Fight for Sight and Nystagmus Network have announced that funding has been granted for research into the early detection of nystagmus.
Thanks to a partnership between the charities, two doctors will now carry out research into improving the quality of life of those living with the eye condition.
CEO of Fight for Sight, Michele Acton (pictured), said: “Both research projects have the potential to positively impact the lives of those living with nystagmus. Only by funding research will we begin to tackle nystagmus.”
Dr Lee Mcilreavy from Cardiff University will use the funding to determine whether a novel eye tracking approach can correctly identify the patterns of eye movement made by those with infantile nystagmus.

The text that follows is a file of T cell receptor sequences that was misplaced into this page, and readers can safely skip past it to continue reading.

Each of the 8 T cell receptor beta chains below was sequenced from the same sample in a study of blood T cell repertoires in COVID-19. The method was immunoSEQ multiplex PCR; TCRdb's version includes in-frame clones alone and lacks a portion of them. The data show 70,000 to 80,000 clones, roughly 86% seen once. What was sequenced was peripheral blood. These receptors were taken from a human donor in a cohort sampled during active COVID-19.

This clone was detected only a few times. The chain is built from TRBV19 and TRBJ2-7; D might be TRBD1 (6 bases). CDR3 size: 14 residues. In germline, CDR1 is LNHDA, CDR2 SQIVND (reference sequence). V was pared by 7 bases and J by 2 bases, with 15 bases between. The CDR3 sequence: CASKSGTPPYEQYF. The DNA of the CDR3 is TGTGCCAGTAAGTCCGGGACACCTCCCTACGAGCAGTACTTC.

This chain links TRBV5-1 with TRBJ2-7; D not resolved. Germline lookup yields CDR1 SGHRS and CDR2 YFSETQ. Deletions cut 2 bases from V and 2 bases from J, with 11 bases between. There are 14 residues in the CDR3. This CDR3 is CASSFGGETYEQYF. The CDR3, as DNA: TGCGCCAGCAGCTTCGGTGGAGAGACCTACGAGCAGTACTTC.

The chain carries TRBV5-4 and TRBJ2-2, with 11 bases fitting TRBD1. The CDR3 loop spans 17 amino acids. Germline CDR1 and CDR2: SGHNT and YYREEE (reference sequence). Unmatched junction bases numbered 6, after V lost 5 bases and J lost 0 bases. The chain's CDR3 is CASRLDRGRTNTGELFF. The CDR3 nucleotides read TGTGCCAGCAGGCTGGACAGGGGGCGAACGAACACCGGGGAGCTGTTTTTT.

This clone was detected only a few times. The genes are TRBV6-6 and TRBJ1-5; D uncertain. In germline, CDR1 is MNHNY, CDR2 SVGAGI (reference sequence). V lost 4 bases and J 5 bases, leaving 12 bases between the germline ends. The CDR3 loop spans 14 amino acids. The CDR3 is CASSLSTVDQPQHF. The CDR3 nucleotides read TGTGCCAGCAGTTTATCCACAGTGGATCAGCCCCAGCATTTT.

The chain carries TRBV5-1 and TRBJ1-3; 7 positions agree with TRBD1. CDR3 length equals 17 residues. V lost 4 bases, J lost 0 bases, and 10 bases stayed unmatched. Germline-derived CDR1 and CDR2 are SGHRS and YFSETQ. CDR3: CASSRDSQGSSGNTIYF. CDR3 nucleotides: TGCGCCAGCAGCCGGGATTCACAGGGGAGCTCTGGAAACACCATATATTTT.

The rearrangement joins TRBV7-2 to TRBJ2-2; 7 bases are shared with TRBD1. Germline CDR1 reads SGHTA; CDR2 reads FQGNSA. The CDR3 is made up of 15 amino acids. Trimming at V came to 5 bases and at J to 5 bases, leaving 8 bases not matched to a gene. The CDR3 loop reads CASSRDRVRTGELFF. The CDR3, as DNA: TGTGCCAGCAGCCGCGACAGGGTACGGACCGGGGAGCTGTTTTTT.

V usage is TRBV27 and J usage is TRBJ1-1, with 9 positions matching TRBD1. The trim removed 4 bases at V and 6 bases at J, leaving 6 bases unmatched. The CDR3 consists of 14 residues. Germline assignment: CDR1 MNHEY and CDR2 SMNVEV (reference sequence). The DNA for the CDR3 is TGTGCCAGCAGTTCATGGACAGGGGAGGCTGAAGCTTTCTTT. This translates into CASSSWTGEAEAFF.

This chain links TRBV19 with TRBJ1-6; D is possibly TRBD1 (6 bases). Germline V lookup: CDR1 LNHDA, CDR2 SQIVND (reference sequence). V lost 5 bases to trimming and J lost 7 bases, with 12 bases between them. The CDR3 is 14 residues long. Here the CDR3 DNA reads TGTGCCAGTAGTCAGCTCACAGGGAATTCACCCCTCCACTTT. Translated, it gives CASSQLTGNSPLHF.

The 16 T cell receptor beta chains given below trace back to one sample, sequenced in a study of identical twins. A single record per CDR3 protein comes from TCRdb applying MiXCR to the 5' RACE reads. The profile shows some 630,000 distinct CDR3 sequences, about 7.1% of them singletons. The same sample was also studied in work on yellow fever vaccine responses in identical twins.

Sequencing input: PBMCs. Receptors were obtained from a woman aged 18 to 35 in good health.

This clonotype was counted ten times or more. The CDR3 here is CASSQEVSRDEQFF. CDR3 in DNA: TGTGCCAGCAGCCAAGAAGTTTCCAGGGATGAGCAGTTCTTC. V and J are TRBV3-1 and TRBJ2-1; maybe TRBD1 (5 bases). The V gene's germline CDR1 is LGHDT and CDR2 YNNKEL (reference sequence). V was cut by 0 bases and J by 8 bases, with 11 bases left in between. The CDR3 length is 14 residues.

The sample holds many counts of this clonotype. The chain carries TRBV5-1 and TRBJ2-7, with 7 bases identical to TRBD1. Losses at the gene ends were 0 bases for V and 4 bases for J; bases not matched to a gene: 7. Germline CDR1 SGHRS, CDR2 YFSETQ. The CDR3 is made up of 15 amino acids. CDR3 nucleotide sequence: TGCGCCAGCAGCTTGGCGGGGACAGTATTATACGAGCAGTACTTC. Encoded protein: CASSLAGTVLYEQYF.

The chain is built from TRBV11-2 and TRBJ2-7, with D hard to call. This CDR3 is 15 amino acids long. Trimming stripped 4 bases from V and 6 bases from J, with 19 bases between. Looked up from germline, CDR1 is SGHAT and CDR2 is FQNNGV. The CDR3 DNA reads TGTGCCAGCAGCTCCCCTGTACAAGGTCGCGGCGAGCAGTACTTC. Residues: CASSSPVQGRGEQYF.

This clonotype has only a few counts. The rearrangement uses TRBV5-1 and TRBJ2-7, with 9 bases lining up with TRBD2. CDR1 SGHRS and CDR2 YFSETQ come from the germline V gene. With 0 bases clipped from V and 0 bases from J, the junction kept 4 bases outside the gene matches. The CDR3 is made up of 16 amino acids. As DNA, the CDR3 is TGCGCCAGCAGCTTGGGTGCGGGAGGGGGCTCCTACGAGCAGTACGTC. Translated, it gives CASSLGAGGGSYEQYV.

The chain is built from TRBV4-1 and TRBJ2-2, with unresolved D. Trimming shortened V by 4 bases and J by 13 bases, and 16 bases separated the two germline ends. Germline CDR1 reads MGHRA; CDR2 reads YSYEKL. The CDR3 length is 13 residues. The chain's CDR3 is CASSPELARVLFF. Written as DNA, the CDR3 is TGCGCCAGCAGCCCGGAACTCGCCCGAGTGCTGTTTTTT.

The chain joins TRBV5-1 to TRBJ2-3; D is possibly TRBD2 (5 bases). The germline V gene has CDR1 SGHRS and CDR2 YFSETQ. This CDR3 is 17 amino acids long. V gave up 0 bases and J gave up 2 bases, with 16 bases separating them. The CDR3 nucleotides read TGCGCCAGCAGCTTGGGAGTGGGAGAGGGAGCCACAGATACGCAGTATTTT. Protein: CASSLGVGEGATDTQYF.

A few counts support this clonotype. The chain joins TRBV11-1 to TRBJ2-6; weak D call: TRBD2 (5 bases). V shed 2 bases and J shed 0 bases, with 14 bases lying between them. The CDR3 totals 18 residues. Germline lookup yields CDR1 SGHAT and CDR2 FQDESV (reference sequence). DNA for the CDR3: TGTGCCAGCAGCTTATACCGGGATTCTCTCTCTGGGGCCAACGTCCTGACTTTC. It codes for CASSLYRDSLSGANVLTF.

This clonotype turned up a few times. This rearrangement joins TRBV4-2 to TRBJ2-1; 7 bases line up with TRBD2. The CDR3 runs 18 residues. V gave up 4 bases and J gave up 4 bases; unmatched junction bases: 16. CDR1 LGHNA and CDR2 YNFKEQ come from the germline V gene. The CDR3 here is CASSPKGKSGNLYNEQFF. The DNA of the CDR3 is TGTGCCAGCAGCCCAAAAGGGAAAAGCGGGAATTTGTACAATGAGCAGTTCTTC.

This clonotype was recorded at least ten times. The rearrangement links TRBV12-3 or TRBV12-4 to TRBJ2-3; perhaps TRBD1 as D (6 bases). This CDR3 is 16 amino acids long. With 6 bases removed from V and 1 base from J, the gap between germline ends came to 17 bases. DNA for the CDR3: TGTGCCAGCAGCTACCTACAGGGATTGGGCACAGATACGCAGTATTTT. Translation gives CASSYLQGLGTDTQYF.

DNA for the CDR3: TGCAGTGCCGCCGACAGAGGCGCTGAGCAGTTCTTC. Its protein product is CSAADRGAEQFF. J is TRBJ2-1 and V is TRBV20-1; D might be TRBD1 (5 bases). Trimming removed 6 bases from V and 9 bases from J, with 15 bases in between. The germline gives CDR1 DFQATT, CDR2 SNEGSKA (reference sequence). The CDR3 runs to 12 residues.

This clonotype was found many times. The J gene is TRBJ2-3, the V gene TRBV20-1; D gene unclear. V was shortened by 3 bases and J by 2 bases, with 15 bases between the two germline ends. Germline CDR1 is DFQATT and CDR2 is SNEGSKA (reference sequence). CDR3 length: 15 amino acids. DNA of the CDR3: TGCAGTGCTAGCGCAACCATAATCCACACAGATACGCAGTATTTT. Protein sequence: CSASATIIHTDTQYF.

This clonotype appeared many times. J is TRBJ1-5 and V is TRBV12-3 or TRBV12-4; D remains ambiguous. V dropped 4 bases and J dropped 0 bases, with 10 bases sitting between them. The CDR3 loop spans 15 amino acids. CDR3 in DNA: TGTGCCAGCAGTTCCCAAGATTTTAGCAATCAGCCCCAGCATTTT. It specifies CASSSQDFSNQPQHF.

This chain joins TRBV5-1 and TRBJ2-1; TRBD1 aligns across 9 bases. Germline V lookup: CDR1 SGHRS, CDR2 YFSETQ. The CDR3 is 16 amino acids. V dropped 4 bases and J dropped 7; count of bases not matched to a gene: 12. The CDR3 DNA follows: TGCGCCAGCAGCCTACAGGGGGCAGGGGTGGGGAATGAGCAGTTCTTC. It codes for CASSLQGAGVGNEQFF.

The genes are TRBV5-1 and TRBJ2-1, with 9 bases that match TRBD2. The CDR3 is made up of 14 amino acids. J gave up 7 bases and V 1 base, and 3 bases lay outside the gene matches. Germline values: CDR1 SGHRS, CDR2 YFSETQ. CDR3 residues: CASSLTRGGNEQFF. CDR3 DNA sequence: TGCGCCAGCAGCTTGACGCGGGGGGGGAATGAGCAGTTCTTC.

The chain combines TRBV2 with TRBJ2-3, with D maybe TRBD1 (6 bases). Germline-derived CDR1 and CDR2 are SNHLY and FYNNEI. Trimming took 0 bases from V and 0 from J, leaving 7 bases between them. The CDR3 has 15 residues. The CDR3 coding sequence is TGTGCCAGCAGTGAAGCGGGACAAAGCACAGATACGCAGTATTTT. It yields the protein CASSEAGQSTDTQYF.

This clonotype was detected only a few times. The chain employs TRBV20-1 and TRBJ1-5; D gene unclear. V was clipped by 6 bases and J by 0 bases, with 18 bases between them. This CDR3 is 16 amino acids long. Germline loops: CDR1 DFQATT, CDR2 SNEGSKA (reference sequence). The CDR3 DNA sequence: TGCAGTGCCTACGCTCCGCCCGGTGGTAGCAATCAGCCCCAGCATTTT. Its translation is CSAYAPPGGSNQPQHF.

This study could lead to a simple and child-friendly eye tracking test that does not rely on expensive technology, as well as earlier detection of the condition.
Dr Helen Griffiths, at the University of Sheffield, has been awarded funding to develop image stabilisation technology in virtual reality (VR) that can be used to treat a symptom of nystagmus – oscillopsia.
The charities explained that oscillopsia causes the individual to perceive the world in constant motion due to involuntary eye movements.
Dr Griffiths will use a VR headset with integrated head tracking that will be configured to track the direction of the patient’s gaze.
President of the Nystagmus Network and chair of the Nystagmus Network research sub-committee, Vivien Jones, said: “This would be a major breakthrough for those who acquire nystagmus in later life, and who suffer from oscillopsia.”